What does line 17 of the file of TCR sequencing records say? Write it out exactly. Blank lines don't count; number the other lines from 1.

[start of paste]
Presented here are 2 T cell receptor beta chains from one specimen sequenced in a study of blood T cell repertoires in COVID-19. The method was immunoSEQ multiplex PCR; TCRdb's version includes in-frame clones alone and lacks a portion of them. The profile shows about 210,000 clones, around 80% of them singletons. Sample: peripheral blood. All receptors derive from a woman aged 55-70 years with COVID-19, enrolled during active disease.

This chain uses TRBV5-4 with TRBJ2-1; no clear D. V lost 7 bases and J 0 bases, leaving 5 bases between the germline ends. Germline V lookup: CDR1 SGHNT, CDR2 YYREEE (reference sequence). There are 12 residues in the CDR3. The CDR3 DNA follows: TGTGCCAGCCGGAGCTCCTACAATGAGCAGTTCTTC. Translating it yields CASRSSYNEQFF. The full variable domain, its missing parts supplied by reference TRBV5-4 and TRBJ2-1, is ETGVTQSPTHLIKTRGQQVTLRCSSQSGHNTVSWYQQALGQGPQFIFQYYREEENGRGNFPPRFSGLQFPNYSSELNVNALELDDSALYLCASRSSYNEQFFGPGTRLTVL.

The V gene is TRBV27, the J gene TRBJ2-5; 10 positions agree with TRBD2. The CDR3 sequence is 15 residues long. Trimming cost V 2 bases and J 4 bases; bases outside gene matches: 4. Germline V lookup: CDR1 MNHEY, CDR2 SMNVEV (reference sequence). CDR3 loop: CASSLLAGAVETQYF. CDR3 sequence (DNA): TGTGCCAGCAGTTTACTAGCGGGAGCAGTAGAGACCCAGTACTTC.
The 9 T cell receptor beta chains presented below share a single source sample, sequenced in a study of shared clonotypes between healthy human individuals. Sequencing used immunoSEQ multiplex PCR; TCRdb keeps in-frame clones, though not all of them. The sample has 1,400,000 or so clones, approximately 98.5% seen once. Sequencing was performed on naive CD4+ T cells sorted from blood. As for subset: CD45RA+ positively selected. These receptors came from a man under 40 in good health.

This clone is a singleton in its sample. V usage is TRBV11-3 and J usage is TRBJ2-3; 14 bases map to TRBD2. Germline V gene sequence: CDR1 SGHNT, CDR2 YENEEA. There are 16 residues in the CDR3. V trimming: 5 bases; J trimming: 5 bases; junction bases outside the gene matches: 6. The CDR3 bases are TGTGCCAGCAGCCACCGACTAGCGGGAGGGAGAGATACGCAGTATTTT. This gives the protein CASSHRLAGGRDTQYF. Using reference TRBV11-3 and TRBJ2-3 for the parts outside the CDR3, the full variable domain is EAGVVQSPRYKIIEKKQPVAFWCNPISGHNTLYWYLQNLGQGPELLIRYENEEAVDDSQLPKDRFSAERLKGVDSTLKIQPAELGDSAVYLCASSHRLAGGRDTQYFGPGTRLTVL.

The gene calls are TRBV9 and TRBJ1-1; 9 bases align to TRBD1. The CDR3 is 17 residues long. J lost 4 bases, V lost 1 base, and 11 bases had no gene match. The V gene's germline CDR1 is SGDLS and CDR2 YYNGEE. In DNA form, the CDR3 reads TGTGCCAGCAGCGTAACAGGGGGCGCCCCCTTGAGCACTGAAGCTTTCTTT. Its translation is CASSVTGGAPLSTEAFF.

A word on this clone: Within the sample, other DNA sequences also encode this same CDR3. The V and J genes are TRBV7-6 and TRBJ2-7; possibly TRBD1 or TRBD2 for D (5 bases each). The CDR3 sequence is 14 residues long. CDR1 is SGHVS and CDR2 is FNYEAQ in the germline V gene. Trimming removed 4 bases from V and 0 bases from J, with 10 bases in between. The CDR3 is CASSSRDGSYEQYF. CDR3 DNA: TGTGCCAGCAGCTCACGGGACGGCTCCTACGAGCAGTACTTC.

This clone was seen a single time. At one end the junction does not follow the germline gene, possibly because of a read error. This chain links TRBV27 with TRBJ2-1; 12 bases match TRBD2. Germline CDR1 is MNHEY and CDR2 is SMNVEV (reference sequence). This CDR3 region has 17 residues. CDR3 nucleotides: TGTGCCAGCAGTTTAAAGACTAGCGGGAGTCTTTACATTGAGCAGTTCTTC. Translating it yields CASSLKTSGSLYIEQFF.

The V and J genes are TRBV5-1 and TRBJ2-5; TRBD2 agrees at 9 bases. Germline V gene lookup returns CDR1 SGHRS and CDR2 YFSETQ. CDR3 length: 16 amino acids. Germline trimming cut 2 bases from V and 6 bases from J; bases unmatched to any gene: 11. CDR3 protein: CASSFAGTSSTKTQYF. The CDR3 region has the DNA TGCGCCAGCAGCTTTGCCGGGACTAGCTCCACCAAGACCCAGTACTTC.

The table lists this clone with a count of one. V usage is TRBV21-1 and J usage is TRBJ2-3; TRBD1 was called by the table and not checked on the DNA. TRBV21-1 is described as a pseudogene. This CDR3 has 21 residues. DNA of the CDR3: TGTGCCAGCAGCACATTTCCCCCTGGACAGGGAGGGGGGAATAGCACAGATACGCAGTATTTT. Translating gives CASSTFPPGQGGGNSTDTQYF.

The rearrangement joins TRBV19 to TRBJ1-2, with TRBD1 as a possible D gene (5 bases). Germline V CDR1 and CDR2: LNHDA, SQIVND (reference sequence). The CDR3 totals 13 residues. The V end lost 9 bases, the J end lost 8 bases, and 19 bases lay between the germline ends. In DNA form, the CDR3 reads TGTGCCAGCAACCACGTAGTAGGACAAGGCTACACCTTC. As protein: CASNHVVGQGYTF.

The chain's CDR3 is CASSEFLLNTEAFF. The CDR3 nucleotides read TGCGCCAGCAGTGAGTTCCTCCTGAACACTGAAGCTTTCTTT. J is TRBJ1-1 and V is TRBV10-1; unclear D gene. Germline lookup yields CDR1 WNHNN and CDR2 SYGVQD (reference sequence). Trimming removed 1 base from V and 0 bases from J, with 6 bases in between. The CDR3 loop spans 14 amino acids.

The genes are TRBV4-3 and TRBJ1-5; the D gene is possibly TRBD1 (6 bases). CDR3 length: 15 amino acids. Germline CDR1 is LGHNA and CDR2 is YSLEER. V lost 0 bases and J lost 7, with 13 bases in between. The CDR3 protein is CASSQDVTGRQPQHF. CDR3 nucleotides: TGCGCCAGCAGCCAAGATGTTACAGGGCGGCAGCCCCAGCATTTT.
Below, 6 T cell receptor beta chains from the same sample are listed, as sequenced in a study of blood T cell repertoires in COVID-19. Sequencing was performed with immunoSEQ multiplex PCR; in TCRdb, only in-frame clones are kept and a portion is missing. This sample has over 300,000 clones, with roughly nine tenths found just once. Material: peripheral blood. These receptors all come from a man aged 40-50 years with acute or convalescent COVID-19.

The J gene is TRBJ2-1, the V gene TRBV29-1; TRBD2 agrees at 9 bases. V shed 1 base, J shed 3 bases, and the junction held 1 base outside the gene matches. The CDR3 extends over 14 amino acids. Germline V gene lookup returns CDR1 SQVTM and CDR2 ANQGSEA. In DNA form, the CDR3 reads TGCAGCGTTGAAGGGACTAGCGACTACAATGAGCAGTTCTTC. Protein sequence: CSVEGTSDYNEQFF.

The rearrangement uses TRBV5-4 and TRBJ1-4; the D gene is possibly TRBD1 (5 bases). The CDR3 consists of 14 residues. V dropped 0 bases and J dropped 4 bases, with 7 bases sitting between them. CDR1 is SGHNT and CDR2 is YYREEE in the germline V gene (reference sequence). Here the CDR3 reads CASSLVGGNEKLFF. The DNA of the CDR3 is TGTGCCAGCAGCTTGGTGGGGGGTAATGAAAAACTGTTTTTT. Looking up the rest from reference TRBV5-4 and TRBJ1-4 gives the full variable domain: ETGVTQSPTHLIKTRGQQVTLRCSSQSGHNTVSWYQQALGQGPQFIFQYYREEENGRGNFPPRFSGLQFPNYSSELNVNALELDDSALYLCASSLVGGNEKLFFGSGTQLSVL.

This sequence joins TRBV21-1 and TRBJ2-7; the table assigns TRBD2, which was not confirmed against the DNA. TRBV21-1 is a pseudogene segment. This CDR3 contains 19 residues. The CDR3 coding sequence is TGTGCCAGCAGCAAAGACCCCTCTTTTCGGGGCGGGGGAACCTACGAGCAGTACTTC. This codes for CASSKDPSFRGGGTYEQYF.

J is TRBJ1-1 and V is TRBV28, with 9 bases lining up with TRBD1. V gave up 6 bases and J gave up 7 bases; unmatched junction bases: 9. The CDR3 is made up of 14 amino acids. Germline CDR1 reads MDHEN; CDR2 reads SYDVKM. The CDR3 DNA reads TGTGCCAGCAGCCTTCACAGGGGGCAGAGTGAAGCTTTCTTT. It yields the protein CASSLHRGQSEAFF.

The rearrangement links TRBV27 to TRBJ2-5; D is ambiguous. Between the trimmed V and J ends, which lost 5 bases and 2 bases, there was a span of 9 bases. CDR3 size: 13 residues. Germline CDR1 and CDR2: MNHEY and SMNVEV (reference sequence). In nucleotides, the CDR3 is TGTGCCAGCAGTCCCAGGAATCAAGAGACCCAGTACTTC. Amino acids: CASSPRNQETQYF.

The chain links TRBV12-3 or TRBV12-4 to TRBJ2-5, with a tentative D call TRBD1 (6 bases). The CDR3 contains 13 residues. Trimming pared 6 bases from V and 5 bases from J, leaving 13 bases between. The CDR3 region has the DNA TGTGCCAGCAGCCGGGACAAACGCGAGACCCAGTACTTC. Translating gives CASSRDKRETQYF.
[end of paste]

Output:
This sequence joins TRBV21-1 and TRBJ2-7; the table assigns TRBD2, which was not confirmed against the DNA. TRBV21-1 is a pseudogene segment. This CDR3 contains 19 residues. The CDR3 coding sequence is TGTGCCAGCAGCAAAGACCCCTCTTTTCGGGGCGGGGGAACCTACGAGCAGTACTTC. This codes for CASSKDPSFRGGGTYEQYF.